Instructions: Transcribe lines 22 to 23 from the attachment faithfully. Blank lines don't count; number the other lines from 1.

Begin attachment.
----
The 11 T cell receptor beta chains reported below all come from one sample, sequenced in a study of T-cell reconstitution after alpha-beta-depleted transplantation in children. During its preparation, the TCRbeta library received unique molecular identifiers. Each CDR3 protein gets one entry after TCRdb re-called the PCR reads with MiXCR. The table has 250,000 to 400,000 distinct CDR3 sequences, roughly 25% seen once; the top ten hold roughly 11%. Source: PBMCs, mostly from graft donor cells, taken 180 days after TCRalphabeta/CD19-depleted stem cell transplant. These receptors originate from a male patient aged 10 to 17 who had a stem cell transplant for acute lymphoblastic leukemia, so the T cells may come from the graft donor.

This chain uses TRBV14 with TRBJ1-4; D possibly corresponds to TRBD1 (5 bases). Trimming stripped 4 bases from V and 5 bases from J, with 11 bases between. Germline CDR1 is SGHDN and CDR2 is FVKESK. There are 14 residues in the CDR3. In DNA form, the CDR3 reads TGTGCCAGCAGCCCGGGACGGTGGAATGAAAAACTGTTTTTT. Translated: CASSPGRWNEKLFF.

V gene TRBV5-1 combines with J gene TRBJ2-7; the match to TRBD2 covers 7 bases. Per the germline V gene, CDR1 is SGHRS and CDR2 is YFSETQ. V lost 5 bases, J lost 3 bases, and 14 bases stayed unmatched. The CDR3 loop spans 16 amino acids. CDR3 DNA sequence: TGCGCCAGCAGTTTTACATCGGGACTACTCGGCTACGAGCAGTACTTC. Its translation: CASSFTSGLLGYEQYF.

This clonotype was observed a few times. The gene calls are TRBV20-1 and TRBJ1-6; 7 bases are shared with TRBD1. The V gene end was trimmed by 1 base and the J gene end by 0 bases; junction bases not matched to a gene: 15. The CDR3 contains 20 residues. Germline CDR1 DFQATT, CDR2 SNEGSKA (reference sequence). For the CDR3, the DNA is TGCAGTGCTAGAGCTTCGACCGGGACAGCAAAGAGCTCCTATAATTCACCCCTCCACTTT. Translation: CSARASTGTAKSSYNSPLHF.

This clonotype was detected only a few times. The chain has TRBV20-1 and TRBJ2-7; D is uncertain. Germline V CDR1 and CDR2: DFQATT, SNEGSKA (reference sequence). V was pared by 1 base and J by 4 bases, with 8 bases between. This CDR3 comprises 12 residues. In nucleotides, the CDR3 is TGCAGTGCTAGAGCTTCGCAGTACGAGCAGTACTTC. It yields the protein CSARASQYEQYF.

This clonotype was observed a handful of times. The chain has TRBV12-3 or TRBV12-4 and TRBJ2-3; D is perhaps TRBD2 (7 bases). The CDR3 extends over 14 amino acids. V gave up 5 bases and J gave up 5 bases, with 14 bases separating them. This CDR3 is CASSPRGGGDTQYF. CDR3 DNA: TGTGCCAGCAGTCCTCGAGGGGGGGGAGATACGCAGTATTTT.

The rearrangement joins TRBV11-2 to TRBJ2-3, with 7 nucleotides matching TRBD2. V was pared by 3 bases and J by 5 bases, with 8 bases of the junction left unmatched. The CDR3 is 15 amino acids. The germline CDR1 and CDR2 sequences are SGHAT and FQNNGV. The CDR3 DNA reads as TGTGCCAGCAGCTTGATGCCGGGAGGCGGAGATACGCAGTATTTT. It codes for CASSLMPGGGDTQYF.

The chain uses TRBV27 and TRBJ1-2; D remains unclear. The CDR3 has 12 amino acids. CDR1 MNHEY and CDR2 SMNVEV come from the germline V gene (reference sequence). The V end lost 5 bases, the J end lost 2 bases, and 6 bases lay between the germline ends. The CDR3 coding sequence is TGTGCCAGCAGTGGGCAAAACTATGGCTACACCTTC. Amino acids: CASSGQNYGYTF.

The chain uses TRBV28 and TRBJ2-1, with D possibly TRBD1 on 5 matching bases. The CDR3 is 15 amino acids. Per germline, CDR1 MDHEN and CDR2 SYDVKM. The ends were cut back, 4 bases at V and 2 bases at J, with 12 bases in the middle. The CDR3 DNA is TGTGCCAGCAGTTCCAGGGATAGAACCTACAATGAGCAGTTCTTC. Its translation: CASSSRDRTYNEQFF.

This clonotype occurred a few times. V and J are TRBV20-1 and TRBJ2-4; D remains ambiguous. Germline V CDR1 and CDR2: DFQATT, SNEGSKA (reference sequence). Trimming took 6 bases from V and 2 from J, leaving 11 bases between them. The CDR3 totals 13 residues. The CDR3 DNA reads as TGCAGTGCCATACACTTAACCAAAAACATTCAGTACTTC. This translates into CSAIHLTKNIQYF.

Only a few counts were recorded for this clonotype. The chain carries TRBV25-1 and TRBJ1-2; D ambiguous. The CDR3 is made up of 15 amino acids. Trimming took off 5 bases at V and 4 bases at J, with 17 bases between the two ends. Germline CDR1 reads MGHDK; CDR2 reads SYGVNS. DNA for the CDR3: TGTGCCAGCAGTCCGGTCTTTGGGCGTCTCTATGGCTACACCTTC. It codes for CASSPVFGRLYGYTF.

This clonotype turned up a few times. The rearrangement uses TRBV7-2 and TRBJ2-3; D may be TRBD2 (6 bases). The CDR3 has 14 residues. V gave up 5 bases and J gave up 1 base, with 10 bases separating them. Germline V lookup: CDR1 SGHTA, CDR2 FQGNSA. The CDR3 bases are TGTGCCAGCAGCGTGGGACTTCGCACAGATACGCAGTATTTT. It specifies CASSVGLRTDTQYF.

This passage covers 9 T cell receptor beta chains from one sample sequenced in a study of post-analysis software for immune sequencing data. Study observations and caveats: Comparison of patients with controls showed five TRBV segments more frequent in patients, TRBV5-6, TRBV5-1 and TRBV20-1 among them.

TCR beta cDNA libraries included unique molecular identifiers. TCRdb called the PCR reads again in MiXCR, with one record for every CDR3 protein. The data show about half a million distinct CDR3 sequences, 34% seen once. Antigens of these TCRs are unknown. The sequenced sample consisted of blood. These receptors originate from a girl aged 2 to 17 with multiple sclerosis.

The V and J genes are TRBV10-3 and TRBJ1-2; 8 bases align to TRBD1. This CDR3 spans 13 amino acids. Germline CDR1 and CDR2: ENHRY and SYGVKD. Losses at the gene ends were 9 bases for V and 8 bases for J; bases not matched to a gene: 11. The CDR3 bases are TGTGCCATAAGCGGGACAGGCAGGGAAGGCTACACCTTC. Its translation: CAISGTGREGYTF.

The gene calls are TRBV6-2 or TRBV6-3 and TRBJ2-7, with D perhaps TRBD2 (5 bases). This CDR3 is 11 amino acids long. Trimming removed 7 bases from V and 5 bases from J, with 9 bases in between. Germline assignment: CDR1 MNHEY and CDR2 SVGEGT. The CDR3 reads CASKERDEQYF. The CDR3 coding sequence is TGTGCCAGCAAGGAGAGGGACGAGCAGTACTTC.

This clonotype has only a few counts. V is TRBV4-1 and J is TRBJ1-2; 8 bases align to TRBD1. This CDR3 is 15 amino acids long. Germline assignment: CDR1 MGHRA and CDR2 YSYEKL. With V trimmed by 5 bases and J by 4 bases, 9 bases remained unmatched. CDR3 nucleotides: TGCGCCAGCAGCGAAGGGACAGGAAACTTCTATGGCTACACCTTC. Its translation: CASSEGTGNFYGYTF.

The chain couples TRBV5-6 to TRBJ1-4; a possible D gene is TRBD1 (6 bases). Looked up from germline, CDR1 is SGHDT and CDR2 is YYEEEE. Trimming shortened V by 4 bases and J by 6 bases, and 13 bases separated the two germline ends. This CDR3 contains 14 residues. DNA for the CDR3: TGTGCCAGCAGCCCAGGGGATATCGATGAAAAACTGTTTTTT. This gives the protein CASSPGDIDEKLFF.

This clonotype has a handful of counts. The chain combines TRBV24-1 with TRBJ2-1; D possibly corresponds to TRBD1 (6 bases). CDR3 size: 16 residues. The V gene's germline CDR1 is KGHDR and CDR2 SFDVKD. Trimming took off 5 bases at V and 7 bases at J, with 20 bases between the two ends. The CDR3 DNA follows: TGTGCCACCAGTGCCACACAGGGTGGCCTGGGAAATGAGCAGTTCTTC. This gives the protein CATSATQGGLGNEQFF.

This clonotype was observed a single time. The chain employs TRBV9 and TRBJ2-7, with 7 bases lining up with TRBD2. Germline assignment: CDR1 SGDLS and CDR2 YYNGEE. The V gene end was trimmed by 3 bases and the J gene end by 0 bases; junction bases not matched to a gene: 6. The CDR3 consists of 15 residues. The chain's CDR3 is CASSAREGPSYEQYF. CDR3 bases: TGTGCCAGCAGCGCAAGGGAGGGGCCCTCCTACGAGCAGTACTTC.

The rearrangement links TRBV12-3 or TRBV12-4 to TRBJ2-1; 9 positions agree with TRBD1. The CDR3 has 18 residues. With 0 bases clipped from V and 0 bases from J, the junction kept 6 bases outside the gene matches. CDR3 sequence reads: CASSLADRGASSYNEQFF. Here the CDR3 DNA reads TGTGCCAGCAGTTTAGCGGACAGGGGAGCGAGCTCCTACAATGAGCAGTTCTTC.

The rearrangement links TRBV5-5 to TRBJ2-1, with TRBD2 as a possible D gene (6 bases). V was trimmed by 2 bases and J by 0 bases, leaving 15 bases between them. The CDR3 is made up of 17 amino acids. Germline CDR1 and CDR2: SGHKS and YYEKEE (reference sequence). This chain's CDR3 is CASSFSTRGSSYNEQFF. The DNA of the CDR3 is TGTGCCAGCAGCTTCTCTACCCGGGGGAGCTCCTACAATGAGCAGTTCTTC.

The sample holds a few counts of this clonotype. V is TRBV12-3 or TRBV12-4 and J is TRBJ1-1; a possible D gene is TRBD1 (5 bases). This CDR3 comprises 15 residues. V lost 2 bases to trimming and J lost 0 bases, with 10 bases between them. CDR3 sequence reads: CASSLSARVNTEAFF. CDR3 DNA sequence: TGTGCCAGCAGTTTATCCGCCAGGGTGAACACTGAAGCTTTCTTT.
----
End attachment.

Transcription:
The rearrangement links TRBV5-5 to TRBJ2-1, with TRBD2 as a possible D gene (6 bases). V was trimmed by 2 bases and J by 0 bases, leaving 15 bases between them. The CDR3 is made up of 17 amino acids. Germline CDR1 and CDR2: SGHKS and YYEKEE (reference sequence). This chain's CDR3 is CASSFSTRGSSYNEQFF. The DNA of the CDR3 is TGTGCCAGCAGCTTCTCTACCCGGGGGAGCTCCTACAATGAGCAGTTCTTC.

The sample holds a few counts of this clonotype. V is TRBV12-3 or TRBV12-4 and J is TRBJ1-1; a possible D gene is TRBD1 (5 bases). This CDR3 comprises 15 residues. V lost 2 bases to trimming and J lost 0 bases, with 10 bases between them. CDR3 sequence reads: CASSLSARVNTEAFF. CDR3 DNA sequence: TGTGCCAGCAGTTTATCCGCCAGGGTGAACACTGAAGCTTTCTTT.